Building a Home Accessibility Business
- By Laurie Watanabe
- Jun 01, 2008
If it’s true that all dark clouds — even those caused by the Centers for Medicare & Medicaid Services — have silver linings, then home accessibility just may be the blue-sky opportunity that HME suppliers are looking for.
For years, manufacturers of ramps, vertical/porch lifts, stairlifts and bath safety equipment have been urging mobility/rehab suppliers to improve their bottom lines by expanding into home access. After all, mobility/rehab suppliers already have viable customer bases, and it’s a fact that most mobility equipment users could also benefit from home accessibility products.
And now that competitive bidding is threatening to cut funding even further, more suppliers are actively seeking ways to diversify their sales models.
So how feasible is it to expand into the home accessibility market? Mobility Management spoke to several home access manufacturers to ask what investments — of time and money — are truly involved, and what common characteristics they noticed in their dealer success stories.Finding #1: It Doesn’t Cost Much to Get Started
Overall, the manufacturers we spoke to agreed that getting started in the home access market is a relatively inexpensive venture, with dealers largely being able to choose their level of involvement.
“I think the overall investment to get started in home access is rather nominal, considering the return,” said Frank Westby of EZ-ACCESS. He indicated that the “estimated investment for a ramp display rack, with a variety of portable ramps to offer, would be less than $1,000.”
Said Chuck Bright of Prairie View Industries (PVI), “With us, there’s no minimum/maximum requirements when it comes to the modular home ramps, so there’s not a great outpouring of cash required.”
Manufacturers added that dealers accustomed to servicing wheelchairs and scooters shouldn’t have to worry about having to purchase special tools, either.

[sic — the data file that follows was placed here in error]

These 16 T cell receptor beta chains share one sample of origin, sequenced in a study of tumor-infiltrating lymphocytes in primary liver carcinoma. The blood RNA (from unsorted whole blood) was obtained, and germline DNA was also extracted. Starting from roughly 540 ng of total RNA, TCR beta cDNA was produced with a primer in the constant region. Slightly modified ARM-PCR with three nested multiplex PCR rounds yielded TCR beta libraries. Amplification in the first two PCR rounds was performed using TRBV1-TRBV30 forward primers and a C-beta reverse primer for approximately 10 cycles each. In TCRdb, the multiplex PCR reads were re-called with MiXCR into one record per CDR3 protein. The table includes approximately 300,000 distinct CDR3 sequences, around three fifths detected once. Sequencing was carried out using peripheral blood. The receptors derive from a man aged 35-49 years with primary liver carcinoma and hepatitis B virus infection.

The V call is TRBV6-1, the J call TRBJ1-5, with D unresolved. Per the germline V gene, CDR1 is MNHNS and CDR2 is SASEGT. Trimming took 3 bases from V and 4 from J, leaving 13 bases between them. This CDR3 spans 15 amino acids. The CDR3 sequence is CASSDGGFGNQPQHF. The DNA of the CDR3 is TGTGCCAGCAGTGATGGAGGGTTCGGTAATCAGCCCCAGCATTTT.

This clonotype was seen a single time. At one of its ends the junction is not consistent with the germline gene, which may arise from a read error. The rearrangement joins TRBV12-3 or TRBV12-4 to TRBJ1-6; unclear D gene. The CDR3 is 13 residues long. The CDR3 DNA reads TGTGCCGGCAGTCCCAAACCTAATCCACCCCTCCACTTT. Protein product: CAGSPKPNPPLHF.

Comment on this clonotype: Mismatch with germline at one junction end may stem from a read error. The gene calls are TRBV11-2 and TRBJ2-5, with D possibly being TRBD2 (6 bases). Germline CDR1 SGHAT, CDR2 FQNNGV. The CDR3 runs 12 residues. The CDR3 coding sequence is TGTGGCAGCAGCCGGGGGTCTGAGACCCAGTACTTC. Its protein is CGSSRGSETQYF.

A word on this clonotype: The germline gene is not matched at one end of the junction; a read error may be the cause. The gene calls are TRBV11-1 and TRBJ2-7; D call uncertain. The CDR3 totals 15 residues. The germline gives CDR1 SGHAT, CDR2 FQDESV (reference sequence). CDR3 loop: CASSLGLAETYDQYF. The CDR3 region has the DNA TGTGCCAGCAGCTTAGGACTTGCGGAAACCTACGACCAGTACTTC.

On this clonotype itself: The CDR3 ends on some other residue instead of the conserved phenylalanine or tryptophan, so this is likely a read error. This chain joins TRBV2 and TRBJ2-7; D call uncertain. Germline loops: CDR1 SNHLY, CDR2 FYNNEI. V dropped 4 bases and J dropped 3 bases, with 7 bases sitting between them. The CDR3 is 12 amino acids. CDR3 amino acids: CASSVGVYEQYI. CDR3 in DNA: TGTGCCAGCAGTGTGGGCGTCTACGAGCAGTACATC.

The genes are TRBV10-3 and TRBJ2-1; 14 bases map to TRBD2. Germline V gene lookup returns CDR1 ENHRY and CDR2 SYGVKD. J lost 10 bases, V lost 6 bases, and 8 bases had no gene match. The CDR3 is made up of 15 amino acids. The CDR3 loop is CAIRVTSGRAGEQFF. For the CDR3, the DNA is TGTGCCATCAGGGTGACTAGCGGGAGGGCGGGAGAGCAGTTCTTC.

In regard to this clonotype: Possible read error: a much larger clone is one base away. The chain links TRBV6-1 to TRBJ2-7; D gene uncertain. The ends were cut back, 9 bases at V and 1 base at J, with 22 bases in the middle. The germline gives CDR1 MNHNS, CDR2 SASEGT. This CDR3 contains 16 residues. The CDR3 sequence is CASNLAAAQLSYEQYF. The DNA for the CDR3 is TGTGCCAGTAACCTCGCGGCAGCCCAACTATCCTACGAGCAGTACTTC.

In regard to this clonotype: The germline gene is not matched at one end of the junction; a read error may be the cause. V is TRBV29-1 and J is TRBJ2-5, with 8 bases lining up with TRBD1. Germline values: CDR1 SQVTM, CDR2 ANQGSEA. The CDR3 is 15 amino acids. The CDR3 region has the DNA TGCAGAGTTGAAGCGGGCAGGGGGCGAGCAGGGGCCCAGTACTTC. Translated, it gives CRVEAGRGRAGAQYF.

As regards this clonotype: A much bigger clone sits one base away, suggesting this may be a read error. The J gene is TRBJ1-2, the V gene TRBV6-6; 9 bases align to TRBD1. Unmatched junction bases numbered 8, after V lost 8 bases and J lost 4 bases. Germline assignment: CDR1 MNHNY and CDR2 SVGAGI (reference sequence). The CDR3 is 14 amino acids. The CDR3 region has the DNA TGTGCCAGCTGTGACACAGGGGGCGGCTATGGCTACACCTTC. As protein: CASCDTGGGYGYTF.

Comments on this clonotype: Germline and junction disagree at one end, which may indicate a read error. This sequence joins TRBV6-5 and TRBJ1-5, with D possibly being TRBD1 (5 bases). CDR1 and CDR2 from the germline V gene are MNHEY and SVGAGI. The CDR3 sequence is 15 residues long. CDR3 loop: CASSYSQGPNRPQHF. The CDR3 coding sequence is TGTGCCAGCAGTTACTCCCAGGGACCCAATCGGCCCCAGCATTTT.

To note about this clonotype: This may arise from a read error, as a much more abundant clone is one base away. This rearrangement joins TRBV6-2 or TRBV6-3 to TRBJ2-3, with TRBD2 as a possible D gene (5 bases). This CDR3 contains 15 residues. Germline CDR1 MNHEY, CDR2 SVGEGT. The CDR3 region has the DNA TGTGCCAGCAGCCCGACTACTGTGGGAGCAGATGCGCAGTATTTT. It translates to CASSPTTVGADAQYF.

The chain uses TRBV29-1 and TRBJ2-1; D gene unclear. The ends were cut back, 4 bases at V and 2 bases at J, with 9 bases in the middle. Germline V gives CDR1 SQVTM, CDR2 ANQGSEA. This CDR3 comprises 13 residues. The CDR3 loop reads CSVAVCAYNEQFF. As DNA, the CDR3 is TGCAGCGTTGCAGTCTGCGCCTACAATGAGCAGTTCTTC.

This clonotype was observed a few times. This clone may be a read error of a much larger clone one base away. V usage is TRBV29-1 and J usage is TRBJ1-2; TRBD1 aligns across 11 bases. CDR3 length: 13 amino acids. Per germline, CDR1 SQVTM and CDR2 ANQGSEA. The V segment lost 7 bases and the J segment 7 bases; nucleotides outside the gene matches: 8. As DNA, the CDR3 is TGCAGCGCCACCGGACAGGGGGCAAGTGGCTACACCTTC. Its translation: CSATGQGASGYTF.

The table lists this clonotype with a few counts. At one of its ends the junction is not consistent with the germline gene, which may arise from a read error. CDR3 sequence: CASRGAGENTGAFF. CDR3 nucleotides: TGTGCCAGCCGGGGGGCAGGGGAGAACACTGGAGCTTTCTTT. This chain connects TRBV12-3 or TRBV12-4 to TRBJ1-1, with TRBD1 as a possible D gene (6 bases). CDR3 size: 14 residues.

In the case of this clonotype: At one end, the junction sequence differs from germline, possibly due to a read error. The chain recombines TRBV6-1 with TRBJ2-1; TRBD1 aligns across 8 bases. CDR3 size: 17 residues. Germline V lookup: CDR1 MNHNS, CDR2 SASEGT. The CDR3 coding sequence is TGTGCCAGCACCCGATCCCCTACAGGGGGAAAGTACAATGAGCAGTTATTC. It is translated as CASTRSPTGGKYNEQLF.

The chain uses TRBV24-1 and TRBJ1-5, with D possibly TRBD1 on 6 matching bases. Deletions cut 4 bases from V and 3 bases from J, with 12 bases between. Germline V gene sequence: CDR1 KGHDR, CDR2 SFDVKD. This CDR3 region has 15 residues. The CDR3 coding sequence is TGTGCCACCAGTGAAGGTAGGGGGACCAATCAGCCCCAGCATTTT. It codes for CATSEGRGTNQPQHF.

“All that’s really required would be some simple hand tools, and there might be some tools that would be required if site preparation is needed in which the ramp was going to be placed,” Bright said.
Said Harmar Access’ Sarah Penix: “I would say that your basic toolbox has what you need.”
Bottom Line: You can ease into the home access niche, and the overhead for additional tools should be slim or none.
Finding #2: It Shouldn’t Take Long to Get Started
How long will it take you to get ramped up, no pun intended, if you’re not currently selling accessibility equipment?
Good news here, too: Manufacturers indicated they offer education and technical support to ease the transition. Penix says Harmar offers free training to dealers who come to their Sarasota, Fla., offices, and “Our technicians are here and they will literally stay on the phone with you when you do your first install. They’ll be right there for you so you can ask any questions….We’ll make sure that installation goes perfect, and that your client is happy.”
Westby says, “The required knowledge to be able to safely recommend the right access solution can be obtained at no cost through the Business Development Department of EZ-ACCESS.”